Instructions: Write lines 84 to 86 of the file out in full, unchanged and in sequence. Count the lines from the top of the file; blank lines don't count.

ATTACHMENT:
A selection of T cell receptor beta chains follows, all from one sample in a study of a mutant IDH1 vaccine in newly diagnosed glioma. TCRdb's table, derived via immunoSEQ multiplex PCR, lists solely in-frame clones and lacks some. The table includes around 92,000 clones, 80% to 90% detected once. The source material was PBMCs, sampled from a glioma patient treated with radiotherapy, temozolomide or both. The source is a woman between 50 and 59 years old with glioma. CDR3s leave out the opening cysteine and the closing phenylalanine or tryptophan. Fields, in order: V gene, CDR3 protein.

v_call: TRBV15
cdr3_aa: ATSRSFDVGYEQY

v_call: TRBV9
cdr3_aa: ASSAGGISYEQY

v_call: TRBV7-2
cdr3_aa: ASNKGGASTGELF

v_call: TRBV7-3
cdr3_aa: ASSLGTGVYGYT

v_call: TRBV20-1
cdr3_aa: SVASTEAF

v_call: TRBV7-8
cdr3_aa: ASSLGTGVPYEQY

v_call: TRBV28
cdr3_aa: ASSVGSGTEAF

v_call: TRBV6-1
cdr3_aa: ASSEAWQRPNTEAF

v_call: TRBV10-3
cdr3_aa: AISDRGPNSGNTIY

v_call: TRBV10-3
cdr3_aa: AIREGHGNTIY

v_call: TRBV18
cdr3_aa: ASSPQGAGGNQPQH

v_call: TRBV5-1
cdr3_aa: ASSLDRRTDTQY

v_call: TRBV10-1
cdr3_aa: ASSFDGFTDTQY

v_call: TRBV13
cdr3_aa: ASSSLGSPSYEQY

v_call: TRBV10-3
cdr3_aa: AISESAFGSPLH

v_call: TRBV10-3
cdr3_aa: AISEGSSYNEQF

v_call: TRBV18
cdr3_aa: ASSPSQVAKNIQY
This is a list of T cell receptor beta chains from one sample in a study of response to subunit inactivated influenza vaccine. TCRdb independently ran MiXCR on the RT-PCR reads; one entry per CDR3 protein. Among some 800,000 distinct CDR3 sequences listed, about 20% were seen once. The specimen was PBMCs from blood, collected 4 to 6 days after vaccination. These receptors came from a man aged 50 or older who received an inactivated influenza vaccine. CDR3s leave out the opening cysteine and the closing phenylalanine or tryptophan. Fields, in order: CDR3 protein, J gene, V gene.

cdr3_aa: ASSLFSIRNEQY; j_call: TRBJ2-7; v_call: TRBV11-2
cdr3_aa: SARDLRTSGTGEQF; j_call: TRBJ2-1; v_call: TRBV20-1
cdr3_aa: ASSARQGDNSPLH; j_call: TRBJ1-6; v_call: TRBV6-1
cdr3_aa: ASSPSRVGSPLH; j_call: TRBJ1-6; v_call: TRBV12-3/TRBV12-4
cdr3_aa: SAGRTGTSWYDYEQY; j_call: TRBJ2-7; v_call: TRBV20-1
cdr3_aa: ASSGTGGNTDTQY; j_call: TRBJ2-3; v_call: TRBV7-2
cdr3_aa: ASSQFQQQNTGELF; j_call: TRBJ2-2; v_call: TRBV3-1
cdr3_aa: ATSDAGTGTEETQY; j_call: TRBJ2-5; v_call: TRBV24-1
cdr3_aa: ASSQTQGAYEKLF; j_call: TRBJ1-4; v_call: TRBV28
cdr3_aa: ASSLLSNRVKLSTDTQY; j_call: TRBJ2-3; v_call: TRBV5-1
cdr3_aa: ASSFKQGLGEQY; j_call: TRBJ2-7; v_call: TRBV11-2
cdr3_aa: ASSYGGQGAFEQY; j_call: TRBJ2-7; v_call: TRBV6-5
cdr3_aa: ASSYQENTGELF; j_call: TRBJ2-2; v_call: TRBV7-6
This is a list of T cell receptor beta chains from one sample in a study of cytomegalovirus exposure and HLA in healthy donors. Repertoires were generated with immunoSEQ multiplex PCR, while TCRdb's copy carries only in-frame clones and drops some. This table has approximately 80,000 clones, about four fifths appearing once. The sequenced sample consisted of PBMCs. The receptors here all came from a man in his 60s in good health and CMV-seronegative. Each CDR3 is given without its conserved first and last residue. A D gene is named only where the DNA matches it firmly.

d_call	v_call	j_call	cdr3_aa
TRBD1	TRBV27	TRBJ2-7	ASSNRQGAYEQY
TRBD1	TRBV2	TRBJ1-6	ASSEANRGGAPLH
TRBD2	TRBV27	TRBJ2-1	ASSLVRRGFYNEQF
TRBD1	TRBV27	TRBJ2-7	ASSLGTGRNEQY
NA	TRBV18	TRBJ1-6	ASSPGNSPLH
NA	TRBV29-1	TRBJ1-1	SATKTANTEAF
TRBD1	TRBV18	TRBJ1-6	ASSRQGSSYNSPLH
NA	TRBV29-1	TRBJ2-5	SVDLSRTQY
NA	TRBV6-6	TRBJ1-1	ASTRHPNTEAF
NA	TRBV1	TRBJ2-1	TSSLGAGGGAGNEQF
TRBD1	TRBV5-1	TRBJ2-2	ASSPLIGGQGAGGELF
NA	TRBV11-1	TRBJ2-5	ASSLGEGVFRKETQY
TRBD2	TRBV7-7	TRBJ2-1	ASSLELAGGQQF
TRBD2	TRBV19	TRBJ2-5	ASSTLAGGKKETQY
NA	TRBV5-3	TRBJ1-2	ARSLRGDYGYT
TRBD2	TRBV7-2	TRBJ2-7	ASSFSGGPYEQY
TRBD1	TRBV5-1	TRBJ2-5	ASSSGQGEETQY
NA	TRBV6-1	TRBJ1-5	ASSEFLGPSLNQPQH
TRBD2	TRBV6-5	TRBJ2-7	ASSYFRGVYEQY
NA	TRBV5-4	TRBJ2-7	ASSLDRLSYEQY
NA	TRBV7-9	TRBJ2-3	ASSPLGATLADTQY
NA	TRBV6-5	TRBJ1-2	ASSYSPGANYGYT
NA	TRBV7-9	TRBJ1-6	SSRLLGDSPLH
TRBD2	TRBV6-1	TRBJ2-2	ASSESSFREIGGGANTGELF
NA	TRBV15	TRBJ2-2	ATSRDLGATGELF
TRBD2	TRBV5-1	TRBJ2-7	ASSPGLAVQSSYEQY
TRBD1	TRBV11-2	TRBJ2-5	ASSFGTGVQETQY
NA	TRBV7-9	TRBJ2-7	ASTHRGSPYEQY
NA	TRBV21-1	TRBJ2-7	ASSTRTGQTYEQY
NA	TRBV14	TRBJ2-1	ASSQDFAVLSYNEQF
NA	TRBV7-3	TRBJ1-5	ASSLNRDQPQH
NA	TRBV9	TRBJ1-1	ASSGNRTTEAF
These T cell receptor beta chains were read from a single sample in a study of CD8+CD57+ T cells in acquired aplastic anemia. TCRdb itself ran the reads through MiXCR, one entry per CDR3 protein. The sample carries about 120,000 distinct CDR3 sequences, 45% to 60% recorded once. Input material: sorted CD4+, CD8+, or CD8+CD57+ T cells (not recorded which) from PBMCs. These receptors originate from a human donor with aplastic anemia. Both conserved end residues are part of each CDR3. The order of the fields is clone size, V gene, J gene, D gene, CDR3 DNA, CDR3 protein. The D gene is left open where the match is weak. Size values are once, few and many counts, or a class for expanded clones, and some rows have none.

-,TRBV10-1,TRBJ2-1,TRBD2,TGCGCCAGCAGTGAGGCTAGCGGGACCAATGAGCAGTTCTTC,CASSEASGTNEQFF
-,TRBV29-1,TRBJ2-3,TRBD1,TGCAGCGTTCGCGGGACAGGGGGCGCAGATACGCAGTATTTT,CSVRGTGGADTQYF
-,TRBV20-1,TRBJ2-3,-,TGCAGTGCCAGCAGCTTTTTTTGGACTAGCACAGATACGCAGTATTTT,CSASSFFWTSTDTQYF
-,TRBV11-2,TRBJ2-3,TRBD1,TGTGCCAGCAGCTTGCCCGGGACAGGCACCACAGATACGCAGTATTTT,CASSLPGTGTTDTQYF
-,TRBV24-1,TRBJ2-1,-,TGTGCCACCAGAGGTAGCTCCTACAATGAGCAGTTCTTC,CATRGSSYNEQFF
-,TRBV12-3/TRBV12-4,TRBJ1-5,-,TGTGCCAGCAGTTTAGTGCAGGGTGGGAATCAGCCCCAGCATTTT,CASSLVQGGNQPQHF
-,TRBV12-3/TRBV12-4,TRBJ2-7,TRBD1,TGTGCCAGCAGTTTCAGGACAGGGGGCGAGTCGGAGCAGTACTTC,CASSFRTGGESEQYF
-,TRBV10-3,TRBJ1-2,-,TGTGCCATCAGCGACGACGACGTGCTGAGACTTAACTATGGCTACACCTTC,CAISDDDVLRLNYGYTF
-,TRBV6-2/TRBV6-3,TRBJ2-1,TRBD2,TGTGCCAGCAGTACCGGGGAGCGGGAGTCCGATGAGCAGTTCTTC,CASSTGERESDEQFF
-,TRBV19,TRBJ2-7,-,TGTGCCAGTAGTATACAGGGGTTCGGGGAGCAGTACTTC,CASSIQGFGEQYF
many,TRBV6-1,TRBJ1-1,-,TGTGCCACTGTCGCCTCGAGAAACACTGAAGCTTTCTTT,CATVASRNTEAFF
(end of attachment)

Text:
These T cell receptor beta chains were read from a single sample in a study of CD8+CD57+ T cells in acquired aplastic anemia. TCRdb itself ran the reads through MiXCR, one entry per CDR3 protein. The sample carries about 120,000 distinct CDR3 sequences, 45% to 60% recorded once. Input material: sorted CD4+, CD8+, or CD8+CD57+ T cells (not recorded which) from PBMCs. These receptors originate from a human donor with aplastic anemia. Both conserved end residues are part of each CDR3. The order of the fields is clone size, V gene, J gene, D gene, CDR3 DNA, CDR3 protein. The D gene is left open where the match is weak. Size values are once, few and many counts, or a class for expanded clones, and some rows have none.

-,TRBV10-1,TRBJ2-1,TRBD2,TGCGCCAGCAGTGAGGCTAGCGGGACCAATGAGCAGTTCTTC,CASSEASGTNEQFF
-,TRBV29-1,TRBJ2-3,TRBD1,TGCAGCGTTCGCGGGACAGGGGGCGCAGATACGCAGTATTTT,CSVRGTGGADTQYF